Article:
Pula travel guide
In the footsteps of the Romans; Bustling port and historic centre with a 2nd century AD amphitheatre, colourful market, bars and restaurants.
Pula is the main regional town in Istria, with an attractive shopping area, spectacular harbour, lively night live, amazing history, many restaurants and cafes and wonderful beaches. Walk through Pula and experience old town streets and squares some of which were there even in Roman times. The stunning Roman amphitheatre is from the first century AD and ranks as the sixth largest in the world. The amphitheatre or "Arena" is still used for concerts (classical and pop), for gladiatorial re-enactments and for showing Pula's annual film festival. Watching one of these events under the night sky and from the same stone seats that were being used 2000 years ago is a unique experience. The amphitheatre is open to the public daily (pulainfo.hr
). Other Roman monuments in Pula include a Triumphal Arch at the entrance to the main shopping street.
The museum is full of artefacts and stonework from Roman times. The Forum, a square surrounded by Roman and renaissance architecture, is a delightful spot to relax over a coffee or a cool drink. Istria is an integral part of Croatia's move into the music festival market. The 19th-century fort of Punta Christo, outside Pula, will echo to the throb of sound systems during the Outlook festival at the end of August each year. Pula is an important port and industrial centre and the shipyard with huge ships under repair and construction right on the harbour front and with its cranes illuminated at night, provides an unusual back drop to this historic town.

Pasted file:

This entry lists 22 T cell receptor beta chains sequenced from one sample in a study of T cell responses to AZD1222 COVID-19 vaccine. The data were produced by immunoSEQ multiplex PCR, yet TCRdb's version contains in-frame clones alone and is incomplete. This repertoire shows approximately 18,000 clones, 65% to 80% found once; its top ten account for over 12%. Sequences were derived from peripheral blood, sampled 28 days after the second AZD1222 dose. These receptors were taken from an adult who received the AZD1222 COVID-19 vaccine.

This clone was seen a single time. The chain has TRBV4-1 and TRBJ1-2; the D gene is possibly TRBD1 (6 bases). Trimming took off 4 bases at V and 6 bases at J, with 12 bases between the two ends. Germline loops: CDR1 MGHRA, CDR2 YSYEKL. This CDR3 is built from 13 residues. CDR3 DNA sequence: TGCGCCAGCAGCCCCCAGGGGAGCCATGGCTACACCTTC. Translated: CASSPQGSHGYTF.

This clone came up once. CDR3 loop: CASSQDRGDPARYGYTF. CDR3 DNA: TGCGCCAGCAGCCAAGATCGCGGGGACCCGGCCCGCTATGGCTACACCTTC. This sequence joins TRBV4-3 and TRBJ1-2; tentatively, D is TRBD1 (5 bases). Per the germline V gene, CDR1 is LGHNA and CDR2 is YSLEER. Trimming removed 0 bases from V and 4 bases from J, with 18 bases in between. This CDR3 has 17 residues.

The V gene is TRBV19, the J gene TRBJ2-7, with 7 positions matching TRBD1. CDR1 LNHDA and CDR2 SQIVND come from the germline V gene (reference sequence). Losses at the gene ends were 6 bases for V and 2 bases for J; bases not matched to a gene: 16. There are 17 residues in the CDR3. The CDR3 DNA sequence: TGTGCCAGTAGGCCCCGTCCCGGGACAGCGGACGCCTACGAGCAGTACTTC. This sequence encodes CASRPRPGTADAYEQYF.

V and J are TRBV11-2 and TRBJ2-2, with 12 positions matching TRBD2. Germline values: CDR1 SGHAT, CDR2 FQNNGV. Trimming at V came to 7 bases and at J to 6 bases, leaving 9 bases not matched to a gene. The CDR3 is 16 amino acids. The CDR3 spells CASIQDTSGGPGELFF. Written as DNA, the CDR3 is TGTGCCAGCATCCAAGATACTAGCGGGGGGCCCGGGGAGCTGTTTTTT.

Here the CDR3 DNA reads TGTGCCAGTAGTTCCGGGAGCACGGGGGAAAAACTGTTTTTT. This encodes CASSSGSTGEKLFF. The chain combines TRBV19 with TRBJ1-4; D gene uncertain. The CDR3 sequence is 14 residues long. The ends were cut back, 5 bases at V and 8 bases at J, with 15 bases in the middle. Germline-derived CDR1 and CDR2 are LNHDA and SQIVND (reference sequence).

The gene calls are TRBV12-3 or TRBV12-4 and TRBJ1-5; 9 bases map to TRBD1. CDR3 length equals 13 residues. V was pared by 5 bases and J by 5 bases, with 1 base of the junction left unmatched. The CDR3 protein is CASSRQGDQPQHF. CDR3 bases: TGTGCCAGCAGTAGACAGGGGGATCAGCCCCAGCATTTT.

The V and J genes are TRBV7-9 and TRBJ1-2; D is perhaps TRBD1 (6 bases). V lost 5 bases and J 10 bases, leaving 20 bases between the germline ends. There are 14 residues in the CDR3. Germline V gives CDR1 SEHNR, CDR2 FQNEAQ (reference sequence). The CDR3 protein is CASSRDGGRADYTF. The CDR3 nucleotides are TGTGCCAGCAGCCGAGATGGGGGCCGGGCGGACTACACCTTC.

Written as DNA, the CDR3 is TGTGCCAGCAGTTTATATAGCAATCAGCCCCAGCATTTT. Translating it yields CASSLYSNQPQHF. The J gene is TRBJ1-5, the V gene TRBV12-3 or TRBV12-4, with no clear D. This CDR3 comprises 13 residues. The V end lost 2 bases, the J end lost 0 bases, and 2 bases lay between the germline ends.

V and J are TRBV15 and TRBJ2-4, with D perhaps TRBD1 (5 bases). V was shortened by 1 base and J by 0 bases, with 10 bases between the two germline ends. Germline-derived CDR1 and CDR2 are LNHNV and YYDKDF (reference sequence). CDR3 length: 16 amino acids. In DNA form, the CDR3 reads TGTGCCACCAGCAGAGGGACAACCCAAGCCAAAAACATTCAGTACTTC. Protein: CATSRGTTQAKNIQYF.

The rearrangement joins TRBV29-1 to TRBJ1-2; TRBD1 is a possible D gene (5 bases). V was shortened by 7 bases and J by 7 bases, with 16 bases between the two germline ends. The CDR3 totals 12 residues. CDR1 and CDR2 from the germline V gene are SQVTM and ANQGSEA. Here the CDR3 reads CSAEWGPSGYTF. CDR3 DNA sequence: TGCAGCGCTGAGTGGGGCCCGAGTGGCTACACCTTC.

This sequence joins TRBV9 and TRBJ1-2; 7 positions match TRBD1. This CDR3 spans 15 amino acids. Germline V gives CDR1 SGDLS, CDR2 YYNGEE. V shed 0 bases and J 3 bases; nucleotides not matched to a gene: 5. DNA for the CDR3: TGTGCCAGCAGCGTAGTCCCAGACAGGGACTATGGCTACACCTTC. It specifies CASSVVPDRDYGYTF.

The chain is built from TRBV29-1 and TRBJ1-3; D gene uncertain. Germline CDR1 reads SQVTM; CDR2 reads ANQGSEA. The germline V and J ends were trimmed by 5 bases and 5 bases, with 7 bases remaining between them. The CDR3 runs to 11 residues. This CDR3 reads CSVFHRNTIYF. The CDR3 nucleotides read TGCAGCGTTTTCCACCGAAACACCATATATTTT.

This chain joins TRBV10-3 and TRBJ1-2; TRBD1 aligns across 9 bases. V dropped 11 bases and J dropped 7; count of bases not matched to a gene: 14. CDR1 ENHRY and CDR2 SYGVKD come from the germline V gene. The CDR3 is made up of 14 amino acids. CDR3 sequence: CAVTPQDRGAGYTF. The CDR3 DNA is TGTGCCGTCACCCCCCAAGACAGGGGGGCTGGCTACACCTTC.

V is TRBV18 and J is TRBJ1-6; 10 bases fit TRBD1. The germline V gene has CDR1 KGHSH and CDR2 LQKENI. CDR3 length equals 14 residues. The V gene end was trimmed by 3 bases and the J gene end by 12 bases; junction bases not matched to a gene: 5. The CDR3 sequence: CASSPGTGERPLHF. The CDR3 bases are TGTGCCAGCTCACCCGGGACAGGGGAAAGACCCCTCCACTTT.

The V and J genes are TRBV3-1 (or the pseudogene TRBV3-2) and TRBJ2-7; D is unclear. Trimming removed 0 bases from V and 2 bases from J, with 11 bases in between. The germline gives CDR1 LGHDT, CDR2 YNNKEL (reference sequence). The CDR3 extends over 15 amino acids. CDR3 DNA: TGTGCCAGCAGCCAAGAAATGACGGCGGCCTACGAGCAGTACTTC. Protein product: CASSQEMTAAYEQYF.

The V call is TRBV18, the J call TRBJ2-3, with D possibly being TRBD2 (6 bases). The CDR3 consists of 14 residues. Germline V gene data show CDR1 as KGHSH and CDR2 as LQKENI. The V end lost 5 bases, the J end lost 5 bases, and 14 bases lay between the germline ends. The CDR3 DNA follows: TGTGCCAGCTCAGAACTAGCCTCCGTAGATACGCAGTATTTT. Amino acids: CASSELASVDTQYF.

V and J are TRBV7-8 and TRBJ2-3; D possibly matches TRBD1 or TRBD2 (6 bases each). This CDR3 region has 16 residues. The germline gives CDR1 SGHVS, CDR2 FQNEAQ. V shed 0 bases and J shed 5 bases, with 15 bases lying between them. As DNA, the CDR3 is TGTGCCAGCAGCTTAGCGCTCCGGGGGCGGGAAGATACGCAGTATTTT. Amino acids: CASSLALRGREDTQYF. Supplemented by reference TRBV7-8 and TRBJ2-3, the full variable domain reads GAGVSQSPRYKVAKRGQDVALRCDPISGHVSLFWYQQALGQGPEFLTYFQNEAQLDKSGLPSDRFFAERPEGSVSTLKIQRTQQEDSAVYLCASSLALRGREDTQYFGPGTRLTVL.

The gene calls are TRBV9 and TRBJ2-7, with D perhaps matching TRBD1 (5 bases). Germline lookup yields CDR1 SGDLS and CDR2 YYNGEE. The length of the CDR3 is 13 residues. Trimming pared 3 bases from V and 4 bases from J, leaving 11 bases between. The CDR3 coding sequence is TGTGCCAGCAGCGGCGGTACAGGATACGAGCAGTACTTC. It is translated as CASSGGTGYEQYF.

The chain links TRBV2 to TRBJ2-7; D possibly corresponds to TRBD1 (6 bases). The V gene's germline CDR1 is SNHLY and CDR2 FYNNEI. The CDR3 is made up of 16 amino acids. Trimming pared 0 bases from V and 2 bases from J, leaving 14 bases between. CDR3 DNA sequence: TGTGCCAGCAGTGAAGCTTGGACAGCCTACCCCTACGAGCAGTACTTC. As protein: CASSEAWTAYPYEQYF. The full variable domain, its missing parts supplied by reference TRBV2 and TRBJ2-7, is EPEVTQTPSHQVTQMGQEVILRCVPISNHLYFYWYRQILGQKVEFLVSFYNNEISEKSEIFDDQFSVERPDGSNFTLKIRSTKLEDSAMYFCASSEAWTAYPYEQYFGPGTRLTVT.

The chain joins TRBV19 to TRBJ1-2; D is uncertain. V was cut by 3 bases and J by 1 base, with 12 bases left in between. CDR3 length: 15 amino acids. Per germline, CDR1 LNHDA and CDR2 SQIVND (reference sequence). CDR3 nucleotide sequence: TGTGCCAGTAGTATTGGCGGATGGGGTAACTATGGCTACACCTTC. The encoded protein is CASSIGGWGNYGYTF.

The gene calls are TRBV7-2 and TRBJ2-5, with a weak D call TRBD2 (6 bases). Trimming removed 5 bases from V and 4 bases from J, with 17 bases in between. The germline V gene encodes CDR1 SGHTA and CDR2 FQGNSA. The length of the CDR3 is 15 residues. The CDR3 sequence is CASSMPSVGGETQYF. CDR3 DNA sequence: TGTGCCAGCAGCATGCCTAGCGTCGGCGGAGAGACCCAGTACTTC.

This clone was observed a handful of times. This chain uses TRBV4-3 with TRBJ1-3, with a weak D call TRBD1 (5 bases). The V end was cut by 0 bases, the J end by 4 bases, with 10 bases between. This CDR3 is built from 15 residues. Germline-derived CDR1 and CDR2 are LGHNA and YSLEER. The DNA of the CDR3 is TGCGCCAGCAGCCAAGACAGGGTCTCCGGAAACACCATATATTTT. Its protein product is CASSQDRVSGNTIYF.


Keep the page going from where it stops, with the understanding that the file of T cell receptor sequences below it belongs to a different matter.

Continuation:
There are excellent beaches on the many peninsulas and bays around Pula; notable are Stoja, Veruda , Verudela and Pjesana Uvala. A little further out of town the nature reserve of Rt Karmenjak on the very tip of the Istrian peninsula provides kilometres of unspoilt coastline and many bays or rocky headlands where you can swim in the crystal clear sea.
The nearby Brioni islands are a national park area and formerly the summer residence of Yugoslavia's President Tito. During Tito's era many world leader visited this pretty group of small islands which Tito populated with exotic wild animals to entertain his guests. Today visitors can stay in the hotel on the islands or make boat trips from Pula harbour or from the town of Fazana.
: Pula airport
is just 10 minutes drive from Pula centre. There are direct flights from the UK and most European countries including Scandinavia, Russia and the Ukraine. There is a ferry service from Venice and good motorway links through Slovenia onto the Italian and Austrian motorway networks.